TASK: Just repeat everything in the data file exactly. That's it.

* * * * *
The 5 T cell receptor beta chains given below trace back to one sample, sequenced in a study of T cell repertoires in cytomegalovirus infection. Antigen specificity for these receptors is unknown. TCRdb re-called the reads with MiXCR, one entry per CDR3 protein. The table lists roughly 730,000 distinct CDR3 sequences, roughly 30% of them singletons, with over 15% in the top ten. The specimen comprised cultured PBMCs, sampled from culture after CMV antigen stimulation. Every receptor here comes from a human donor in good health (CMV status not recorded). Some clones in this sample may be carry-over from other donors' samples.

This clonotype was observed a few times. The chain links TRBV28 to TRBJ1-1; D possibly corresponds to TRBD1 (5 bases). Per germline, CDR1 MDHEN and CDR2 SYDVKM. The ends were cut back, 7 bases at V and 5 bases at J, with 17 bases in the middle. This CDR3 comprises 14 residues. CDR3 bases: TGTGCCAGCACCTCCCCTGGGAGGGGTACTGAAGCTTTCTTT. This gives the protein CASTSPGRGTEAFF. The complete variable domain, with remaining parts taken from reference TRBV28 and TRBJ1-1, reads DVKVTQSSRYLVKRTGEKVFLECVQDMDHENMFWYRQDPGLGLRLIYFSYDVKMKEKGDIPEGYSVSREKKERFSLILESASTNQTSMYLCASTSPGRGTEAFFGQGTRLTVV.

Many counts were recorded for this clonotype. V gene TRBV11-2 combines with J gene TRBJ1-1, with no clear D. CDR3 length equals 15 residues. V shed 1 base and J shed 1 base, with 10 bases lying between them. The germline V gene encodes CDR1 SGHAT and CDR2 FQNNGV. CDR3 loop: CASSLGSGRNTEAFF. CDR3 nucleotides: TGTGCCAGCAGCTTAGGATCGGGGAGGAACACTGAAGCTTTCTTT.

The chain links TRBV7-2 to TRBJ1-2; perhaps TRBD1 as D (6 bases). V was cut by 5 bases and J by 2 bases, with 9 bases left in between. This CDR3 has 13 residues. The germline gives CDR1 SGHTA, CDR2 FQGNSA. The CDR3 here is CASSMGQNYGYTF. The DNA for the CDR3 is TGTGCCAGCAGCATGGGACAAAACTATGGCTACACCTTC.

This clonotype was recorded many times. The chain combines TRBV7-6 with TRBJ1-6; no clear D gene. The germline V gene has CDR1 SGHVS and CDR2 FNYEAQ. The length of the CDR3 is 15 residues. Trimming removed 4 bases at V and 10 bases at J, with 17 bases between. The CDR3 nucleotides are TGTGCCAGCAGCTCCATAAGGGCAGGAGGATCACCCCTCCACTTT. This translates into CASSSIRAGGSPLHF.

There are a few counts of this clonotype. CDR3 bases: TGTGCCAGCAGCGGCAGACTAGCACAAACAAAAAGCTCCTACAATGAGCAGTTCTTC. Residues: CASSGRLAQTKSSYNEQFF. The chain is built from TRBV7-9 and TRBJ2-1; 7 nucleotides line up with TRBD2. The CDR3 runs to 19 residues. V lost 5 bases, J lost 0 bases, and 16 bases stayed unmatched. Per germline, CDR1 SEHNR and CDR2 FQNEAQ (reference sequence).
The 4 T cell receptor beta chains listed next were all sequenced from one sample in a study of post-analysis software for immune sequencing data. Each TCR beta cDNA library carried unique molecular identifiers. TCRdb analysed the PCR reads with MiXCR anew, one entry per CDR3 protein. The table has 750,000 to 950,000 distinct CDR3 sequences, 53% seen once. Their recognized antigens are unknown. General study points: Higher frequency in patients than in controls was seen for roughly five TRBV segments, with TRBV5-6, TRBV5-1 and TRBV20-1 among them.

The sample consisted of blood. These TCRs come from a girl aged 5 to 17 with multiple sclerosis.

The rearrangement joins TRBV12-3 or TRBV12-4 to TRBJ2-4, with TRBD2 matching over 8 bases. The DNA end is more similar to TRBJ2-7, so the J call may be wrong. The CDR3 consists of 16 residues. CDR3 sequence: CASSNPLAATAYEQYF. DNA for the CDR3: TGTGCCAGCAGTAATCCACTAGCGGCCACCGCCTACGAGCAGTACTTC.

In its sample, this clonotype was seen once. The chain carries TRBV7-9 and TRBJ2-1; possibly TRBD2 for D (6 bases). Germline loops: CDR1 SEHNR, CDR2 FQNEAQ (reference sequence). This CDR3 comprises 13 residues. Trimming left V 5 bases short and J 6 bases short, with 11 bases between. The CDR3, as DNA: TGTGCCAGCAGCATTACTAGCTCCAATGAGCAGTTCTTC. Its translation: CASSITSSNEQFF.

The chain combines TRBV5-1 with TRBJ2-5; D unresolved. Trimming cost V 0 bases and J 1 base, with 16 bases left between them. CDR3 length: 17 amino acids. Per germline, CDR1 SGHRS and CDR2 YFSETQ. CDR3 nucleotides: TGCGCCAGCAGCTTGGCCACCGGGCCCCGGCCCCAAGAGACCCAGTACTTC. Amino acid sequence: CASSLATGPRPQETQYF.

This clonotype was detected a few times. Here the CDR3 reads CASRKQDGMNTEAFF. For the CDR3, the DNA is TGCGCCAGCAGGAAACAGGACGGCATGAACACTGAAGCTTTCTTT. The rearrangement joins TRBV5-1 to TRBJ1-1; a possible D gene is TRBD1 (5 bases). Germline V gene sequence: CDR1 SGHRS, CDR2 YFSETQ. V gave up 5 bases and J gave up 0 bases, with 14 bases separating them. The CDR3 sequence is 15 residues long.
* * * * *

The 5 T cell receptor beta chains given below trace back to one sample, sequenced in a study of T cell repertoires in cytomegalovirus infection. Antigen specificity for these receptors is unknown. TCRdb re-called the reads with MiXCR, one entry per CDR3 protein. The table lists roughly 730,000 distinct CDR3 sequences, roughly 30% of them singletons, with over 15% in the top ten. The specimen comprised cultured PBMCs, sampled from culture after CMV antigen stimulation. Every receptor here comes from a human donor in good health (CMV status not recorded). Some clones in this sample may be carry-over from other donors' samples.

This clonotype was observed a few times. The chain links TRBV28 to TRBJ1-1; D possibly corresponds to TRBD1 (5 bases). Per germline, CDR1 MDHEN and CDR2 SYDVKM. The ends were cut back, 7 bases at V and 5 bases at J, with 17 bases in the middle. This CDR3 comprises 14 residues. CDR3 bases: TGTGCCAGCACCTCCCCTGGGAGGGGTACTGAAGCTTTCTTT. This gives the protein CASTSPGRGTEAFF. The complete variable domain, with remaining parts taken from reference TRBV28 and TRBJ1-1, reads DVKVTQSSRYLVKRTGEKVFLECVQDMDHENMFWYRQDPGLGLRLIYFSYDVKMKEKGDIPEGYSVSREKKERFSLILESASTNQTSMYLCASTSPGRGTEAFFGQGTRLTVV.

Many counts were recorded for this clonotype. V gene TRBV11-2 combines with J gene TRBJ1-1, with no clear D. CDR3 length equals 15 residues. V shed 1 base and J shed 1 base, with 10 bases lying between them. The germline V gene encodes CDR1 SGHAT and CDR2 FQNNGV. CDR3 loop: CASSLGSGRNTEAFF. CDR3 nucleotides: TGTGCCAGCAGCTTAGGATCGGGGAGGAACACTGAAGCTTTCTTT.

The chain links TRBV7-2 to TRBJ1-2; perhaps TRBD1 as D (6 bases). V was cut by 5 bases and J by 2 bases, with 9 bases left in between. This CDR3 has 13 residues. The germline gives CDR1 SGHTA, CDR2 FQGNSA. The CDR3 here is CASSMGQNYGYTF. The DNA for the CDR3 is TGTGCCAGCAGCATGGGACAAAACTATGGCTACACCTTC.

This clonotype was recorded many times. The chain combines TRBV7-6 with TRBJ1-6; no clear D gene. The germline V gene has CDR1 SGHVS and CDR2 FNYEAQ. The length of the CDR3 is 15 residues. Trimming removed 4 bases at V and 10 bases at J, with 17 bases between. The CDR3 nucleotides are TGTGCCAGCAGCTCCATAAGGGCAGGAGGATCACCCCTCCACTTT. This translates into CASSSIRAGGSPLHF.

There are a few counts of this clonotype. CDR3 bases: TGTGCCAGCAGCGGCAGACTAGCACAAACAAAAAGCTCCTACAATGAGCAGTTCTTC. Residues: CASSGRLAQTKSSYNEQFF. The chain is built from TRBV7-9 and TRBJ2-1; 7 nucleotides line up with TRBD2. The CDR3 runs to 19 residues. V lost 5 bases, J lost 0 bases, and 16 bases stayed unmatched. Per germline, CDR1 SEHNR and CDR2 FQNEAQ (reference sequence).
The 4 T cell receptor beta chains listed next were all sequenced from one sample in a study of post-analysis software for immune sequencing data. Each TCR beta cDNA library carried unique molecular identifiers. TCRdb analysed the PCR reads with MiXCR anew, one entry per CDR3 protein. The table has 750,000 to 950,000 distinct CDR3 sequences, 53% seen once. Their recognized antigens are unknown. General study points: Higher frequency in patients than in controls was seen for roughly five TRBV segments, with TRBV5-6, TRBV5-1 and TRBV20-1 among them.

The sample consisted of blood. These TCRs come from a girl aged 5 to 17 with multiple sclerosis.

The rearrangement joins TRBV12-3 or TRBV12-4 to TRBJ2-4, with TRBD2 matching over 8 bases. The DNA end is more similar to TRBJ2-7, so the J call may be wrong. The CDR3 consists of 16 residues. CDR3 sequence: CASSNPLAATAYEQYF. DNA for the CDR3: TGTGCCAGCAGTAATCCACTAGCGGCCACCGCCTACGAGCAGTACTTC.

In its sample, this clonotype was seen once. The chain carries TRBV7-9 and TRBJ2-1; possibly TRBD2 for D (6 bases). Germline loops: CDR1 SEHNR, CDR2 FQNEAQ (reference sequence). This CDR3 comprises 13 residues. Trimming left V 5 bases short and J 6 bases short, with 11 bases between. The CDR3, as DNA: TGTGCCAGCAGCATTACTAGCTCCAATGAGCAGTTCTTC. Its translation: CASSITSSNEQFF.

The chain combines TRBV5-1 with TRBJ2-5; D unresolved. Trimming cost V 0 bases and J 1 base, with 16 bases left between them. CDR3 length: 17 amino acids. Per germline, CDR1 SGHRS and CDR2 YFSETQ. CDR3 nucleotides: TGCGCCAGCAGCTTGGCCACCGGGCCCCGGCCCCAAGAGACCCAGTACTTC. Amino acid sequence: CASSLATGPRPQETQYF.

This clonotype was detected a few times. Here the CDR3 reads CASRKQDGMNTEAFF. For the CDR3, the DNA is TGCGCCAGCAGGAAACAGGACGGCATGAACACTGAAGCTTTCTTT. The rearrangement joins TRBV5-1 to TRBJ1-1; a possible D gene is TRBD1 (5 bases). Germline V gene sequence: CDR1 SGHRS, CDR2 YFSETQ. V gave up 5 bases and J gave up 0 bases, with 14 bases separating them. The CDR3 sequence is 15 residues long.